Does Physician Burnout Injure Patients? Isn’t the Time for Action Now?
It is estimated that 350 doctors in the United States commit suicide every year – roughly a doctor a day.
Serious medical errors are significantly increased, causing injury to patients.
Health care costs and insurance premiums increase.
Why? The answer is physician burnout.
Physician burnout affects over 50 percent of doctors in the country, and between 2011 and 2014, the latest year for which statistics are available, physician burnout increased by nine percent.
“Physicians working in the specialties at the front lines of care (e.g., emergency medicine, family medicine, general internal medicine, neurology) are among the highest risk of burnout,” according to a National Academy of Medicine discussion paper titled “Burnout Among Health Care Professionals: A Call to Explore and Address This Underrecognized Threat to Safe, High-Quality Care.” “Burnout is nearly twice as prevalent among physicians as US workers in other fields after controlling for work hours and other factors. Several studies have also found a high prevalence of burnout and depression among medical students and residents, with rates higher than those of age-similar individuals pursuing other careers.”
The tragedy is taking a terrible toll on doctors dying by their own hands. The morbid irony is that doctors have less of a chance of succumbing to cancer, heart attack or stroke, primarily because of their knowledge of the importance of early diagnosis, but more of a chance of succumbing to a highly treatable disease. The tragedy also is taking a terrible toll on patients becoming victims of major medical errors. A new study by the Mayo Clinic shows that the emotional, mental and physical fatigue that comes with being a doctor leads to costly and critical mistakes. In that study, the authors concluded that:
“This study suggests that burnout, poor wellbeing, and low work unit safety grades are independently associated with increased odds of recent perceived major medical errors among US physicians. A multifaceted approach is needed to reduce medical errors, including interventions to improve unit-level patient safety infrastructure as well as system-level interventions combatting physician burnout and promoting well-being.”
Burnout is recognized as common hazards among health care professionals,” according to the study, titled “Physician Burnout, Well-being, and Work Unit Safety Grades in Relationship to Reported Medical Errors.” The incidence of physician burnout is estimated to be more “…than 50%, excessive fatigue is reported by 45%, and the suicide rate is 3- to 5-fold higher than in the general population”. This condition has led to or contributed to patient safety events and medical errors. Most studies evaluating health care professional burnout and quality of care have found an inverse relationship, although this finding has not been universal. In the Mayo Clinic study, they found in a three-month period, 691 medical errors linked to physician “burnout”. Of those, over 20% resulted in traumatic patient injury or death.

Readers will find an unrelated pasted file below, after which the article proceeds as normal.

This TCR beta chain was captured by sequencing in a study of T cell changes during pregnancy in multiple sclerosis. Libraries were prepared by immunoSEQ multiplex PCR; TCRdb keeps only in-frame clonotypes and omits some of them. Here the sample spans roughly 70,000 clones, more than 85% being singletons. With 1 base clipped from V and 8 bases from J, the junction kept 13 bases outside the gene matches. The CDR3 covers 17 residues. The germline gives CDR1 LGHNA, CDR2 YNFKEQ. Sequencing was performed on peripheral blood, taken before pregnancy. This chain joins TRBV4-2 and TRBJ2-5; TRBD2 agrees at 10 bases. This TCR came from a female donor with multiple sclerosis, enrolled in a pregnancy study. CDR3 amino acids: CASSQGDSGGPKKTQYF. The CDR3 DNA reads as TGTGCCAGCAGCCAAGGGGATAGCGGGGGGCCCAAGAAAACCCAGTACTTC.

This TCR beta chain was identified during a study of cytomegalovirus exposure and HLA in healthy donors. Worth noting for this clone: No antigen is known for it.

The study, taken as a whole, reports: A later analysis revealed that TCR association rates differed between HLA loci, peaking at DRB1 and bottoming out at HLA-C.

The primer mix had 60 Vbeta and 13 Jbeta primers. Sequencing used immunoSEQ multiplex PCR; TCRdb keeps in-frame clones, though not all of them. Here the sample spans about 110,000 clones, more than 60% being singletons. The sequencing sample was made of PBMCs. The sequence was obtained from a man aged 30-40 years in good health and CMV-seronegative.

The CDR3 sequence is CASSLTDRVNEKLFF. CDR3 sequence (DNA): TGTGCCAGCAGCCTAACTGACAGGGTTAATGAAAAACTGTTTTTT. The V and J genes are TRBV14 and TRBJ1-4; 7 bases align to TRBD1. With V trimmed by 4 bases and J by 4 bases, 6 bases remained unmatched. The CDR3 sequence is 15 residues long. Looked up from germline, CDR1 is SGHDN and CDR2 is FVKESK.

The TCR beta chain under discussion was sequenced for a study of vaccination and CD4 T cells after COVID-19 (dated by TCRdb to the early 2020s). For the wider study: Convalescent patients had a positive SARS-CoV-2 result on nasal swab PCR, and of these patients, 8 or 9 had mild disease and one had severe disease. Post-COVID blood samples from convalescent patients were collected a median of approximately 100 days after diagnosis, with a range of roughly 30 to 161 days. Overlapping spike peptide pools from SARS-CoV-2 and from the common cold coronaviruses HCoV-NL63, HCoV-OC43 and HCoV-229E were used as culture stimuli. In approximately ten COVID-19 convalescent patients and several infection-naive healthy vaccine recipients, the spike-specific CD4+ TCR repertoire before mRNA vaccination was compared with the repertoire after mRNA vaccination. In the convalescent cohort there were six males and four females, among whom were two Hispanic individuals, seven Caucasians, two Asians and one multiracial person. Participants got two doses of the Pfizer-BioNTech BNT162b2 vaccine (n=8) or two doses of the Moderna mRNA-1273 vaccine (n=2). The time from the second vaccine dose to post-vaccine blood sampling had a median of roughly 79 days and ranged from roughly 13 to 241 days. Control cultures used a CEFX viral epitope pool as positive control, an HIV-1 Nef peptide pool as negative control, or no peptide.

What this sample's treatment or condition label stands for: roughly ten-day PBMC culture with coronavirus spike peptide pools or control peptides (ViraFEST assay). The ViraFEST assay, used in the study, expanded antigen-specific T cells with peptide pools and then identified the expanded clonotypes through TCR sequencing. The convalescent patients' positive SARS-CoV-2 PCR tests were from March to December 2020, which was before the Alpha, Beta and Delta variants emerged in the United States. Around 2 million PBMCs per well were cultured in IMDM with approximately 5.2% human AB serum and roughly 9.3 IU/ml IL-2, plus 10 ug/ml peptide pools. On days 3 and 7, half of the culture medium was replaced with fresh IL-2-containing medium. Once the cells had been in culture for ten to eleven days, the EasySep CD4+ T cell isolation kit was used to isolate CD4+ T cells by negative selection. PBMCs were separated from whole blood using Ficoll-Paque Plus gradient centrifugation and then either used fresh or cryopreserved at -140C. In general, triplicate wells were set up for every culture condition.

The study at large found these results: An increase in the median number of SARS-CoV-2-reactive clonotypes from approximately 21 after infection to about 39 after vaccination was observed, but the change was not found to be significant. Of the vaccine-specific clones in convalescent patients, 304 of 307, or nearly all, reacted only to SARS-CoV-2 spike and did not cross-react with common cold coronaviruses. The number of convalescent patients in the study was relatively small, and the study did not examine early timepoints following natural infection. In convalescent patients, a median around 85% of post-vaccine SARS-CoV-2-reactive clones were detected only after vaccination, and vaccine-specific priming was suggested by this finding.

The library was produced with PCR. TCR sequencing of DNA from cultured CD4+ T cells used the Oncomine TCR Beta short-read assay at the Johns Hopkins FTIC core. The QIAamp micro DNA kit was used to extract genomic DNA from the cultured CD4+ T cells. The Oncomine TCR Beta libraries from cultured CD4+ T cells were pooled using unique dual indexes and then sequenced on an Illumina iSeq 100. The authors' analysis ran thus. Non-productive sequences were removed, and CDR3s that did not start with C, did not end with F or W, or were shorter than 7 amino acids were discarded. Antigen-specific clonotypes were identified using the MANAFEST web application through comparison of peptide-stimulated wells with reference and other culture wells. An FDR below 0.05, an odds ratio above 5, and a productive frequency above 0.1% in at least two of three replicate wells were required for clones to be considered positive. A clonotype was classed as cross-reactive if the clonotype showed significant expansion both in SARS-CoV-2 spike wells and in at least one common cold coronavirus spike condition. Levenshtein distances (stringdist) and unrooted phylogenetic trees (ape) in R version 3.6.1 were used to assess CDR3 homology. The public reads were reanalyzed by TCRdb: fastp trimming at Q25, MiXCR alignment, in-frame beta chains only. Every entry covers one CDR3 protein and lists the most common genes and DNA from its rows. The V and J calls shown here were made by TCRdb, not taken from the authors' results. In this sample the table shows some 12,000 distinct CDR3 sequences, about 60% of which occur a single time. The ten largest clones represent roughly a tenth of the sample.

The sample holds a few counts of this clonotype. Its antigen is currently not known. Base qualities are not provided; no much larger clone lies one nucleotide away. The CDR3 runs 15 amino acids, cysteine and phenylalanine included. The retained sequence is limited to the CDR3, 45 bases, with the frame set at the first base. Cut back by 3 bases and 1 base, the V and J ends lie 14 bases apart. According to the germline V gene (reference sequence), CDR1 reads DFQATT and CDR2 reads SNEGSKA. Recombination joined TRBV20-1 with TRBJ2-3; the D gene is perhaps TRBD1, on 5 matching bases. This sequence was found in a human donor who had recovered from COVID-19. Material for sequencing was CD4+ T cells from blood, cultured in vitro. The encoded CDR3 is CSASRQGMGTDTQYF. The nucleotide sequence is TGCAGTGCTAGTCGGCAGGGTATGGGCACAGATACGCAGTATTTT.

Poor physician well-being in other domains (eg, fatigue, depression, poor quality of life) has been linked to reduced patient safety in many, but not all, studies. Most reports have been cross-sectional observational studies, and a nuanced understanding of the potentially bidirectional connection between physician well-being and patient safety remains in its infancy.”
While much more research remains, the time for action is now. Patients should not be harmed, or worse, by major medical errors that can be prevented.
“This study suggests that burnout, poor well-being, and low work unit safety grades are independently associated with increased odds of recent perceived major medical errors among US physicians,” the Mayo Clinic writes. “A multifaceted approach is needed to reduce medical errors, including interventions to improve unit-level patient safety infrastructure as well as system-level interventions combatting physician burnout and promoting well-being.”
The Rochester, Minn.,-based facility is one of the pioneers in such safety efforts, establishing the Program on Physician Well-Being in 2007. The program is dedicated to daily health and wellness, and every employee must go through the classes and engage in it.
“Defining the prevalence, causes, and consequences of physician burnout across the career span, and developing evidence-based interventions that improve the work-lives of physicians and the care they provide to patients,” is how the Web site describes it.
Stanford Medicine launched a health-and-wellness program for employees in 2017 and hired a chief wellness officer to run it. Dr. Tait Shanafelt, a hematologist, oncologist and associate dean of Stanford University’s medical school, is charged with addressing the issues doctors inherently face – endless paperwork, records-keeping and patient overload – that all lead to excruciating hours.
“There needs to be a greater culture around vulnerability and supporting each other in the demands of the work,” Shanafelt told Kaiser Health News in an article titled “Stanford’s Chief Wellness Officer Aims To Prevent Physician Burnout.” “We also need to understand the unique challenges and demands of each specialty. A surgeon and a radiologist have different jobs. Emergency physicians, for example, have high rates of burnout but also high rates of work-life satisfaction. But unless we as a profession have a dialogue about burnout more broadly, all the things we do in training will have a limited impact. The minute new doctors go into practice, they look at behavior of their more senior colleagues and they’re instantly going to adopt that behavior.”